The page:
Finding good food during travel seems to have become as much of an adventure as deep sea diving , involving research, exploration, and discovery, while risking little else but cash and intestinal well being.
Which is why anyone and everyone, those with taste buds and those without, are on the same adventure trail, exclaiming about every meal on SMS, on Facebook, Instagram and Twitter. Enthusiasm is generally in direct proportion to the amount paid for such detection. The vada pau rarely gets the same flowery praise as the French croquette especially if said croquette is served in "French owned" restaurant , even though it might be equally deep fried to death.
The question is ...what is so pioneering about "discovering" a fancy restaurant, one which is heavily advertised and has million of reviews to back up claims of excellence? The real taste revelation is more and more to be found in peoples homes ,where food is prepared with care, and sometimes even better, with love.
So how do you find this on your travels? In India where relatives abound, it isn't as difficult as in other countries, though the tradition of asking people over to a meal is slowly fading and becoming a thing of the past. You might be still be lucky. Mostly it is serendipity . You are mysteriously drawn to places and people which promise the palate surprise, comfort and delight.
Such fortunate happenstance occurred when we plumped to stay at the Carlton Plaisance in Mussoorie recently. I say 'plumped' because, with just a little scouting online, I found the site "still under construction".The description of the hotel was intriguing, promising a bit of history, ( A Chateau built in the late 1800's ) a bit of garden, and a good view.
What we found was a rambling old house, eclectically furnished, with a delightfully shabby air. High ceilings , ventilators and dark interiors reminded me of my many childhood homes. A parlour filled with (now very non kosher) stuffed animals and deep sofas, a high table, permanently set with linens, crockery and cutlery in the centre hall from which doors led out to large suites and the kitchens.
The better suites had a pretty gallery which once looked out to the hills in the distance but now looked out to a cement structure, which may have been a water tank. Water shortage is a problem in Mussoorie and we were sparing in our use of it during our stay. The platform on top of this structure ruined the view but closer to our rooms were very pretty flowers, glimpsed through the window panes , hyacinths and daisies which bloomed cheerfully in the sun.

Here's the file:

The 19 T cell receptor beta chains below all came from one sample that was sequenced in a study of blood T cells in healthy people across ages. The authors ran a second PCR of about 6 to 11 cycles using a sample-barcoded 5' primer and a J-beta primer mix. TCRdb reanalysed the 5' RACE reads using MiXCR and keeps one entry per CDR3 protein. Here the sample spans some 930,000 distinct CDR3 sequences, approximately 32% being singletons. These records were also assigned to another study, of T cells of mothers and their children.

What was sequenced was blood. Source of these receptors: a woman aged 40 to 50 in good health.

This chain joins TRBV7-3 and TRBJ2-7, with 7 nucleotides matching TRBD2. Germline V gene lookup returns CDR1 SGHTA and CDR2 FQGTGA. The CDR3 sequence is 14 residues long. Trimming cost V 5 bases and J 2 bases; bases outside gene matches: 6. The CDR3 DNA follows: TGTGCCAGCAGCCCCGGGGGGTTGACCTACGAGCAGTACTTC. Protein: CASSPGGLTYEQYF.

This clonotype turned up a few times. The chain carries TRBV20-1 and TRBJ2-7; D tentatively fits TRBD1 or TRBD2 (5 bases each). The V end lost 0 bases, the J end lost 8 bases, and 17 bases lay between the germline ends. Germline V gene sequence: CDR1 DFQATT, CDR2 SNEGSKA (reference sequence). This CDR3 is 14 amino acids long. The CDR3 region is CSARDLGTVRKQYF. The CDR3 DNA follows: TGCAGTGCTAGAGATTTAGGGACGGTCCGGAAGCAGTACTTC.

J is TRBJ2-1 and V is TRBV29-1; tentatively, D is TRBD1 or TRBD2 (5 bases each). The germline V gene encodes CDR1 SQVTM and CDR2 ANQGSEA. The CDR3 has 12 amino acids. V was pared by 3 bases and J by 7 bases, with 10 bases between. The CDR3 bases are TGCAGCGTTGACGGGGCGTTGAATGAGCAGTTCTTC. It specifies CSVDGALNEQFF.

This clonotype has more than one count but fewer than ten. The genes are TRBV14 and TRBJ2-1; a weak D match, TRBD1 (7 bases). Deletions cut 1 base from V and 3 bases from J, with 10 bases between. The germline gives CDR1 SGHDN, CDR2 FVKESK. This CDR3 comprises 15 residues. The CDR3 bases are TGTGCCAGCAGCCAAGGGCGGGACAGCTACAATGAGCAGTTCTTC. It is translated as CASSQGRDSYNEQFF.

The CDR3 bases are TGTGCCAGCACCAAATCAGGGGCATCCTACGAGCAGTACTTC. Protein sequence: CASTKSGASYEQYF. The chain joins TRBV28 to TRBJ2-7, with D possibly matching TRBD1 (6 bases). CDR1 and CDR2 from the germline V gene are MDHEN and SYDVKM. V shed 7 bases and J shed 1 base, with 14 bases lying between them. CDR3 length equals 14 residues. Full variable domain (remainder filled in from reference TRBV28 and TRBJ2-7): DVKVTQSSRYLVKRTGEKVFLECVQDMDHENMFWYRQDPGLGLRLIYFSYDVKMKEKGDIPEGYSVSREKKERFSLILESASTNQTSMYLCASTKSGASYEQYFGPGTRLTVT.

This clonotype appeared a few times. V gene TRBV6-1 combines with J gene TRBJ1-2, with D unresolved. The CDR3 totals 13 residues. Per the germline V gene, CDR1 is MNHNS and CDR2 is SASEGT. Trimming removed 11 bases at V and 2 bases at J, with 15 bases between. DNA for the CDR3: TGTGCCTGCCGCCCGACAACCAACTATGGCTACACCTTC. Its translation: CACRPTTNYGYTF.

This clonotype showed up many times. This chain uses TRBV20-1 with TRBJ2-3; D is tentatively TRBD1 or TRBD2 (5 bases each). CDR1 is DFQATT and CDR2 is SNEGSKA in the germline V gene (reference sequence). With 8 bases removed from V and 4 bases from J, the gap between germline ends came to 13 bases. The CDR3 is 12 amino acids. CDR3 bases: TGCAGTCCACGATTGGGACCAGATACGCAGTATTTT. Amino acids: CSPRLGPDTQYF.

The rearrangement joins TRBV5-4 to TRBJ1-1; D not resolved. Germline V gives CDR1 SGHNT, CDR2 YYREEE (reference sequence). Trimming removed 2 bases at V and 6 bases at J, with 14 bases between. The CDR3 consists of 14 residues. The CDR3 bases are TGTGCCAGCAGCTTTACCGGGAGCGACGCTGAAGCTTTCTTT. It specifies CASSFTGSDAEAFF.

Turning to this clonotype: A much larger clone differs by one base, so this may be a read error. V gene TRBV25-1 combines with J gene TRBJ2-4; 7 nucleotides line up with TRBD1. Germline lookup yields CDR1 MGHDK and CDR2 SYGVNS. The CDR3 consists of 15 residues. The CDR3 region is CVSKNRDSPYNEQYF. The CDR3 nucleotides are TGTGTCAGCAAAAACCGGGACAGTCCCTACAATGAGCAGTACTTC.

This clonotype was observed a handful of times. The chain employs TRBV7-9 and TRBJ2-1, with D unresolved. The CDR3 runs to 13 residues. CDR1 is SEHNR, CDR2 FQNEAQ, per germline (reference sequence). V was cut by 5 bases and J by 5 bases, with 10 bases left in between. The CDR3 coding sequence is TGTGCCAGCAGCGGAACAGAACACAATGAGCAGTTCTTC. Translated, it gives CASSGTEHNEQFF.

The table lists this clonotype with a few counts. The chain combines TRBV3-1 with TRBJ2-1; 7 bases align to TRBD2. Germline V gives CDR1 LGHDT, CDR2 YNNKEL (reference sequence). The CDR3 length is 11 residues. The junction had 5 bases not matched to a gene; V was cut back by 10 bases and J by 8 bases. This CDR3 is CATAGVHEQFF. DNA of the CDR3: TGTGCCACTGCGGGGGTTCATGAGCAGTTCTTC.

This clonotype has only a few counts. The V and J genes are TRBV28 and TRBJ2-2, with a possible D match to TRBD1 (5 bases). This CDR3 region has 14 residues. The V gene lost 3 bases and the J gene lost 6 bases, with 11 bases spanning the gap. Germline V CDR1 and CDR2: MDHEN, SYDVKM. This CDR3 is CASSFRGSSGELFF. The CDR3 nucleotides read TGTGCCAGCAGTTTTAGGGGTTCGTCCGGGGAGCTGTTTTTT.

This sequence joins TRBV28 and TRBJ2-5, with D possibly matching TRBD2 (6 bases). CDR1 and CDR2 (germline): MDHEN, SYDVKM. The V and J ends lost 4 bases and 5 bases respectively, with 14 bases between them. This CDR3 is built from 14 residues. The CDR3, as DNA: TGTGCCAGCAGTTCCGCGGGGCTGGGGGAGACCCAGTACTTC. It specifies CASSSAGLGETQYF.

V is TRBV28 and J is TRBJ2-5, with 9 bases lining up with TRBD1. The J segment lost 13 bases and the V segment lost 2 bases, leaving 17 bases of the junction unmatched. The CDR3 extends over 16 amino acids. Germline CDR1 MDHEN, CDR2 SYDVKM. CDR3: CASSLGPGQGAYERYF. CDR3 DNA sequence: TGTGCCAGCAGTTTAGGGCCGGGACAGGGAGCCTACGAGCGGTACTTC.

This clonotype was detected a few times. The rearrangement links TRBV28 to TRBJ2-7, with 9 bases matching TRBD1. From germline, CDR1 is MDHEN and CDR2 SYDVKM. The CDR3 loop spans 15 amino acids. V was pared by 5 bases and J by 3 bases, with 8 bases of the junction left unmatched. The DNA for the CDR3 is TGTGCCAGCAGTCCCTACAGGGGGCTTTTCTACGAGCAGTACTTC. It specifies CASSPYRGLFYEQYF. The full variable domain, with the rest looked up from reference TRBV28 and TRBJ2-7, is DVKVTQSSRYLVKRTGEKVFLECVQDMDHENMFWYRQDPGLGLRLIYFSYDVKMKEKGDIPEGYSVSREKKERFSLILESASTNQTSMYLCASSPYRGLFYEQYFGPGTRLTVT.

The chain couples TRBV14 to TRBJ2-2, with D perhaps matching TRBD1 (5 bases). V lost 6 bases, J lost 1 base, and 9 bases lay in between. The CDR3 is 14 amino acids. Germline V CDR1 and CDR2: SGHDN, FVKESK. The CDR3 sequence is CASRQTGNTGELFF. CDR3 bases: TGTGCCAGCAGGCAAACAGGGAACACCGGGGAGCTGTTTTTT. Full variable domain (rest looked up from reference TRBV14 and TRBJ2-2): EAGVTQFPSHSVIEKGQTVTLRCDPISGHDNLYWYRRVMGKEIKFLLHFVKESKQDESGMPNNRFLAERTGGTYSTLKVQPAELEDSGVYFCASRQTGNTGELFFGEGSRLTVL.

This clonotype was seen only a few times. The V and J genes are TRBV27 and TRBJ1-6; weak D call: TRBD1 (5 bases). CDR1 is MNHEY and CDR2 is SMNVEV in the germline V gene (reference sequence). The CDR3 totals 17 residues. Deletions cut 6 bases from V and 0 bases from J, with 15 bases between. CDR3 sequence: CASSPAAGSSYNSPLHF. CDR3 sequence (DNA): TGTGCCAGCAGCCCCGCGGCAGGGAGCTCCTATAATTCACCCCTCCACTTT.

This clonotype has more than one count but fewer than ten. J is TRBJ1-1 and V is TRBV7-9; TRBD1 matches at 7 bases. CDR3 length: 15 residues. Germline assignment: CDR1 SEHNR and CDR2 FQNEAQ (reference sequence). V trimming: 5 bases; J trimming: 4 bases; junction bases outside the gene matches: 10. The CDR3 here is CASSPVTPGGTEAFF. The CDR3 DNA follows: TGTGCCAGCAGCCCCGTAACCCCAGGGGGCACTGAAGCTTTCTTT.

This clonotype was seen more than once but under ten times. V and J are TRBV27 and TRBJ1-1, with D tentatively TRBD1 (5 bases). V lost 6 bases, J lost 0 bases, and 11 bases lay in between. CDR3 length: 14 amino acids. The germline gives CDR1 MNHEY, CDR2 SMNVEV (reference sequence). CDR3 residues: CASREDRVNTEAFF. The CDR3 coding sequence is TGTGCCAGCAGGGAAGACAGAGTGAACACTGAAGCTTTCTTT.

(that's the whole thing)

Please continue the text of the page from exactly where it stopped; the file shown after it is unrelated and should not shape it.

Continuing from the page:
Once in a while monkeys thundered across the tin roofs and were chased off by the staff. For the rest, even though the Company Garden road passed 100 meters away , we remained unassailed by other noise, chiefly the incessant honking of cars, which is a feature on all roads leading to, away and in Mussoorie, reaching high decibel levels near the Mall Road
What made the stay so good was that every day we ordered our meals in consultation with the cook , Kalam Singh, ( what was in season, available , tasty) and and he made it as simple or as elaborate as we wished , fresh and on time , calling us to the table when all was ready. We felt very much at home.
Everything tasted good, with a homely type of tarka, not swimming in oil or smothered in spices. In the course of our stay three preparations stood out. The Nepali Anda Aloo Achari, a mustardy dish with a creamy texture, the Pepper Chicken ,unlike any other chicken I have tasted to date, and the Achar Dal.
In spite of petitioning him thrice, Kalam Singh did not deign to share the recipes , smiling mysteriously and fading into the depths of the kitchens. Usman , the genial, friendly and always helpful Major Domo, kept his secret .
Now the only way for anyone to taste all that good food that is to go spend a pleasurable week at the agreeably laid back Carlton Plaisance while getting a glimpse , albeit dim, of an era long gone, like the promised (pale) view of hills.